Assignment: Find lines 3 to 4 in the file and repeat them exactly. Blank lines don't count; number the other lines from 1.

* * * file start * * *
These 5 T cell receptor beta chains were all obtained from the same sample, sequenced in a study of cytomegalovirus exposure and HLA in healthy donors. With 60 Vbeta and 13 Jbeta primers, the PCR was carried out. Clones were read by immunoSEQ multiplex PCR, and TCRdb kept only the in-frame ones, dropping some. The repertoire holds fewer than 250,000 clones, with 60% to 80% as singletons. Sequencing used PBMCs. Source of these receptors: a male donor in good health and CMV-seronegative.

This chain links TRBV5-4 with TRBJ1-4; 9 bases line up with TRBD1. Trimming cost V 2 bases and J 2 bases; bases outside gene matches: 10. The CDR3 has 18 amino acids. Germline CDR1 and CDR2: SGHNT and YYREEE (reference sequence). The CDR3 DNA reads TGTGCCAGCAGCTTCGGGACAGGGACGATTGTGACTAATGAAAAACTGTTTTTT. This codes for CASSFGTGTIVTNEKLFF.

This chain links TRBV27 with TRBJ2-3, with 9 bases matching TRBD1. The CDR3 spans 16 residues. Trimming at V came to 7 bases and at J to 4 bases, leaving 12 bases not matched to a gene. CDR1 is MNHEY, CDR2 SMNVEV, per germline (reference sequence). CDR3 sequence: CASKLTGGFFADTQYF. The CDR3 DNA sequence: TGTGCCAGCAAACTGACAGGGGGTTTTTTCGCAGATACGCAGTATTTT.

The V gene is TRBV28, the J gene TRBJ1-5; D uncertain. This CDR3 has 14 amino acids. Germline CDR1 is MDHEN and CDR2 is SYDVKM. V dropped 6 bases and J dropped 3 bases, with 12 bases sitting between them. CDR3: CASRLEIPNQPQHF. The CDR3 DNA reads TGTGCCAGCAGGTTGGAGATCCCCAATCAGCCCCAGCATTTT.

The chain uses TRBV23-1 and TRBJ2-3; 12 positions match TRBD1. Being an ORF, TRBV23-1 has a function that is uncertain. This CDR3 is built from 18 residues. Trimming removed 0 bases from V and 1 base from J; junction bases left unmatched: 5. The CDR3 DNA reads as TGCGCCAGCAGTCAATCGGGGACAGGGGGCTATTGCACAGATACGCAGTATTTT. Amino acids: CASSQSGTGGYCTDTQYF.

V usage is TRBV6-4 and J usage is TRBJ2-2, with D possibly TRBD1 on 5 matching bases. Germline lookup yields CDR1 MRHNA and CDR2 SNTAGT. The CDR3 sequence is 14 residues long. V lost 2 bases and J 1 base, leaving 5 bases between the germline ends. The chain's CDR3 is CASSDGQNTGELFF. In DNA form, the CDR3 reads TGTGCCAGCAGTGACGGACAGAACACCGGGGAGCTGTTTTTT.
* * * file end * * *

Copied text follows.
This chain links TRBV27 with TRBJ2-3, with 9 bases matching TRBD1. The CDR3 spans 16 residues. Trimming at V came to 7 bases and at J to 4 bases, leaving 12 bases not matched to a gene. CDR1 is MNHEY, CDR2 SMNVEV, per germline (reference sequence). CDR3 sequence: CASKLTGGFFADTQYF. The CDR3 DNA sequence: TGTGCCAGCAAACTGACAGGGGGTTTTTTCGCAGATACGCAGTATTTT.

The V gene is TRBV28, the J gene TRBJ1-5; D uncertain. This CDR3 has 14 amino acids. Germline CDR1 is MDHEN and CDR2 is SYDVKM. V dropped 6 bases and J dropped 3 bases, with 12 bases sitting between them. CDR3: CASRLEIPNQPQHF. The CDR3 DNA reads TGTGCCAGCAGGTTGGAGATCCCCAATCAGCCCCAGCATTTT.